From a new Home Mortgage Disclosure Act rule to national non-borrowing spouse coverage, it was a busy week for reverse mortgages. In case you missed them, here are the top stories from across the industry this week.
Answer to LIBOR Question Written in Reverse Mortgage Notes—On the heels of an announcement that the LIBOR index will be phased out by 2021, speculation swirled on a replacement index for adjustable rate reverse mortgages. HUD actually has a back-up plan for an instance just like the one where LIBOR goes away completely.
Senators Still Waiting on Reverse Mortgage NBS Clarification from HUD—The New York Times picked up on the story of two senators who have pressed HUD on the non-borrowing spouse topic as it relates to recent language introduced in the Trump Administration’s annual budget. The senators are still waiting on answers, NY Times reports.
New HMDA Rule Would Apply to Reverse Mortgages, Delay Sought—The National Reverse Mortgage Lenders Association confirmed that a proposed rule regarding the Home Mortgage Disclosure Act would indeed apply to Home Equity Conversion Mortgages — and asked the agency in charge of administering the rule for a delay.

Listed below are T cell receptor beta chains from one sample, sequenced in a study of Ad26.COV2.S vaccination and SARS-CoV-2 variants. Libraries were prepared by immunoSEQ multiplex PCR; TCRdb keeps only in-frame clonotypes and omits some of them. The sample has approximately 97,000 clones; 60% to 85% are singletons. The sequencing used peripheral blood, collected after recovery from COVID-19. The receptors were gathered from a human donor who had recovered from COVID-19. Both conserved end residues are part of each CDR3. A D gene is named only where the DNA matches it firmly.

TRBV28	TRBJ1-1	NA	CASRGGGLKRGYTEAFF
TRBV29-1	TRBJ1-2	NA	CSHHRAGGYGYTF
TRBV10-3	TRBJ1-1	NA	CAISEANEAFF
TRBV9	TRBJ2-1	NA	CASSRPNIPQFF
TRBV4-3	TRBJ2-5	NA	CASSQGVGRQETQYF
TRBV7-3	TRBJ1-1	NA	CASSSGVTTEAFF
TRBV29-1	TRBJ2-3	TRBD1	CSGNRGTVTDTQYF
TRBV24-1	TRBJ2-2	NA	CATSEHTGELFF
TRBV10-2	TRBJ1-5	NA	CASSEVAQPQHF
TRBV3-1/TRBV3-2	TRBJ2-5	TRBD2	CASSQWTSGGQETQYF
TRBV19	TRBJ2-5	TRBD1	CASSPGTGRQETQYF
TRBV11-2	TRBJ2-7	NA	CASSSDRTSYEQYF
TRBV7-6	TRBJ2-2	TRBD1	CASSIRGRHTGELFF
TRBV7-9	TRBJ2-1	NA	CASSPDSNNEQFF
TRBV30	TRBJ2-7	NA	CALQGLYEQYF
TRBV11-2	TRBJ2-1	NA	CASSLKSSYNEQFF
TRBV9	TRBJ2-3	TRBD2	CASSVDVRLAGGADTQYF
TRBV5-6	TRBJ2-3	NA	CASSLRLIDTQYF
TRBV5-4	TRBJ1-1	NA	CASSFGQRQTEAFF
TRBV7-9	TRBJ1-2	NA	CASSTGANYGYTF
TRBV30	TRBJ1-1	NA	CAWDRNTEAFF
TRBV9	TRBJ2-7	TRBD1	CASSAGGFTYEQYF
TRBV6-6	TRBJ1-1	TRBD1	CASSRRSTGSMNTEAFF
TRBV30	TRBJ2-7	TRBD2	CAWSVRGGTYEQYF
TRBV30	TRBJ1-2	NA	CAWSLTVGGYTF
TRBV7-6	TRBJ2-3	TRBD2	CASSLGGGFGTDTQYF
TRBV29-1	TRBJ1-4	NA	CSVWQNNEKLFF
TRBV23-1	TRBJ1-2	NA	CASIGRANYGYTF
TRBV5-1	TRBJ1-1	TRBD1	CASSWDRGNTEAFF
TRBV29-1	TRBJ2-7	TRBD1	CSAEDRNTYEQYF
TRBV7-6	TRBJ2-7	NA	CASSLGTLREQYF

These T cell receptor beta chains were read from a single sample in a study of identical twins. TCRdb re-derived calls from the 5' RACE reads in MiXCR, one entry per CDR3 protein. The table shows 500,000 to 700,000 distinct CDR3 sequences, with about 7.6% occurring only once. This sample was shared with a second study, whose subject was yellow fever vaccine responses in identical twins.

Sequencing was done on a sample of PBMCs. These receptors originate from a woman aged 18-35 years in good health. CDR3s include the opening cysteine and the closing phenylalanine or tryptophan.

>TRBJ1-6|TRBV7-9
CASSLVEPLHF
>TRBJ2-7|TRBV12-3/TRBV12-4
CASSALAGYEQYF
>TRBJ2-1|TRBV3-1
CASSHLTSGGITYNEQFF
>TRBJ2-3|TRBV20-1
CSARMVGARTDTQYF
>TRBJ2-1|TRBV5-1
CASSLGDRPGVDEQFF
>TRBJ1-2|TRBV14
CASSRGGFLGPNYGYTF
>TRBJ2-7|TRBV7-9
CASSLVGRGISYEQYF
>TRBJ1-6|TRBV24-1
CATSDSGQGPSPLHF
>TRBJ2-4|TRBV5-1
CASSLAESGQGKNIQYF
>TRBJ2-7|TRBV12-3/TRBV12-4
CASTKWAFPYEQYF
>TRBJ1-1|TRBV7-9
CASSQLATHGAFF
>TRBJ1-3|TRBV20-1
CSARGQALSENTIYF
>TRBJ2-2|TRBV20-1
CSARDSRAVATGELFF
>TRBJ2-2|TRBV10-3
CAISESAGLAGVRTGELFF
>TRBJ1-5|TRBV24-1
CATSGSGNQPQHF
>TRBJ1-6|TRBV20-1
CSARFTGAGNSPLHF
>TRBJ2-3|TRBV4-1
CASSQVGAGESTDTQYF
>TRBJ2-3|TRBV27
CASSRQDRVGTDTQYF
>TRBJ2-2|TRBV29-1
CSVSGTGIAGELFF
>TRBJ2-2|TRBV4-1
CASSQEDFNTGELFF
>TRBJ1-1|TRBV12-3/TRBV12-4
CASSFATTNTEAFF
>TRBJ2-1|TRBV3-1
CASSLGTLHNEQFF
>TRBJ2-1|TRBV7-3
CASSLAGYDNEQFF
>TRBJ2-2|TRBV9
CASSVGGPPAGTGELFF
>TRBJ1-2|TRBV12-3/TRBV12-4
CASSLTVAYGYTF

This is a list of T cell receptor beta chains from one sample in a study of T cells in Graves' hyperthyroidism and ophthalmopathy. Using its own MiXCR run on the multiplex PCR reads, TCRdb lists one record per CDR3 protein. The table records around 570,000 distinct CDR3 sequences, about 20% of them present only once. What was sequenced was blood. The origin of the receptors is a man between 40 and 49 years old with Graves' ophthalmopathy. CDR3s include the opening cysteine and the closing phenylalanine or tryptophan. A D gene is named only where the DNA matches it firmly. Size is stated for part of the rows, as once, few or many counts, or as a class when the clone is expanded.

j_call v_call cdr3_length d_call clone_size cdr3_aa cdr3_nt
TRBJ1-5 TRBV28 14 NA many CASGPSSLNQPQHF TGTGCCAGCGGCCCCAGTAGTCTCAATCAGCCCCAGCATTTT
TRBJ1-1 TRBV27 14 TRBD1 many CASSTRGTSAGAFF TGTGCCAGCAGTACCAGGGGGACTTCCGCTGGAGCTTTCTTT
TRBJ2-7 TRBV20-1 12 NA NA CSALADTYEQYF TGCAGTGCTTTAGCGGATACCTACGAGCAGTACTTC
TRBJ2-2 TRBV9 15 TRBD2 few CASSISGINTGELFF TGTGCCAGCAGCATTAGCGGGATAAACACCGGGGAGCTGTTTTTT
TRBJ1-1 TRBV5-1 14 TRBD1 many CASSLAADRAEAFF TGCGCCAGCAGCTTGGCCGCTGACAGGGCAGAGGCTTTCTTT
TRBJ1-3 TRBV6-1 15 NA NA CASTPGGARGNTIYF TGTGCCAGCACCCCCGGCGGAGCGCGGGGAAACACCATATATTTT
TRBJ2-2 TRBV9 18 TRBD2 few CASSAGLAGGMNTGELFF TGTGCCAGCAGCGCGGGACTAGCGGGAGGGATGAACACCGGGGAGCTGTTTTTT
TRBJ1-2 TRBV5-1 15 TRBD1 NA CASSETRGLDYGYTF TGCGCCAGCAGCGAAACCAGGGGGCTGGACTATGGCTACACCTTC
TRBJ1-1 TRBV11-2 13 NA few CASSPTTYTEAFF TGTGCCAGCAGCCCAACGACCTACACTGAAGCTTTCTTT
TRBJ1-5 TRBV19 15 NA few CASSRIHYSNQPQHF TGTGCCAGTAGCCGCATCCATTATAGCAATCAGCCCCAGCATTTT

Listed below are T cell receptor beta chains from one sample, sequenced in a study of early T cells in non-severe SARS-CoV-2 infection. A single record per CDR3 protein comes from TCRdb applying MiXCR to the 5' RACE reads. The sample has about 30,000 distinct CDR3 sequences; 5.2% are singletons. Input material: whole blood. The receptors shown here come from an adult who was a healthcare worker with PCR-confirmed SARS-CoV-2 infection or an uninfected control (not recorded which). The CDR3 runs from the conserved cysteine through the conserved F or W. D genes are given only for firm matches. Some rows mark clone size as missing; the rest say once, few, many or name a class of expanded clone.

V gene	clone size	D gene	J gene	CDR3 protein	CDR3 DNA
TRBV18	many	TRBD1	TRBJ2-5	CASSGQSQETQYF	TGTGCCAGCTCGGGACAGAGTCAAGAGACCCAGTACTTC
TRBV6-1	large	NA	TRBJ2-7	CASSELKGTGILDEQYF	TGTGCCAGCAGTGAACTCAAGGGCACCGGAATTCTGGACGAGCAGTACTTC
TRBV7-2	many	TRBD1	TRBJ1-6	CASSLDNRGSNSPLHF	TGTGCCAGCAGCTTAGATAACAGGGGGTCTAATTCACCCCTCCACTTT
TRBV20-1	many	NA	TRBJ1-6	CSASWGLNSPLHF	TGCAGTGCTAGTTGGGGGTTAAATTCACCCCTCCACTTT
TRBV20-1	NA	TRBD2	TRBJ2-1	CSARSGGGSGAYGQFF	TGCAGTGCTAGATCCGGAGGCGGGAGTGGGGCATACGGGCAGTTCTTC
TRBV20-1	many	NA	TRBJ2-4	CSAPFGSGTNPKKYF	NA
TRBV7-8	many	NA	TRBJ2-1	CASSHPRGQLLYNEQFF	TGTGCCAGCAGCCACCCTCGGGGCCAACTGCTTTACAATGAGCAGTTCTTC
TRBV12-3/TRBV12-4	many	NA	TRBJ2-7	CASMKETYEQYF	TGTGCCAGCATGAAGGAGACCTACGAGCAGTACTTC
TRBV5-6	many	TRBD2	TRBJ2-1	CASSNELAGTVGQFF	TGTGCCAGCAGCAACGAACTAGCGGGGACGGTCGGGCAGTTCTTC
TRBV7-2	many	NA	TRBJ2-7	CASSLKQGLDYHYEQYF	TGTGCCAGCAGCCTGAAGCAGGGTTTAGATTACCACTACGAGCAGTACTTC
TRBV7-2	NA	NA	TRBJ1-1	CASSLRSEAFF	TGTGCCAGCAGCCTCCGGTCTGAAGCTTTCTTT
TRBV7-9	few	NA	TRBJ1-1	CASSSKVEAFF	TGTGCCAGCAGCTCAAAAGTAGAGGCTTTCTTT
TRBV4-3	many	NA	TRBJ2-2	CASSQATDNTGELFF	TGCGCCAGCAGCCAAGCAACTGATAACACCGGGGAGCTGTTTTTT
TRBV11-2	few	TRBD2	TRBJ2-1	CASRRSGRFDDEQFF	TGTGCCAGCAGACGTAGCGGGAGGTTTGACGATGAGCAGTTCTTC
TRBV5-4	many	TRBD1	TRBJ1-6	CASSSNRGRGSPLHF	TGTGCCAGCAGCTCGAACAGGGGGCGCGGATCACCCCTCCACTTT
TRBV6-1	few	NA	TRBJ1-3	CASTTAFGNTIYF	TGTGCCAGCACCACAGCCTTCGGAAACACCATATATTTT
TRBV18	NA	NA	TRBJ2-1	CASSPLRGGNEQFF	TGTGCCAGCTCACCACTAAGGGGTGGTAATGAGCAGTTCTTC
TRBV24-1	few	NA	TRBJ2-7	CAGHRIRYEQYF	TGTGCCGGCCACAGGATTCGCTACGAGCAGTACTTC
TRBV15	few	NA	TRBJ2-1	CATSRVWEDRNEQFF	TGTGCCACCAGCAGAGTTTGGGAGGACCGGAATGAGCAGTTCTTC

Reverse Mortgages: Part of a Process, Not a Product— Reverse mortgage professionals frequently run into the perception that the products themselves are simply “bad” — either based on a potential borrower’s experience with the loans in real life, or through decades of media coverage. One financial planner writes it’s best to abandon the idea of the Home Equity Conversion Mortgage as a “good” or “bad” product at all, and reshape the question as a matter of process.
Reverse Mortgage Counselors See More Sophistication in Post-FA World—It’s been two years since Financial Assessment rocked the reverse industry, but now that the dust has settled, some say the impact is clear. HECM counselors across the country say they are seeing a distinct shift in their client profile.
Written by Elizabeth Ecker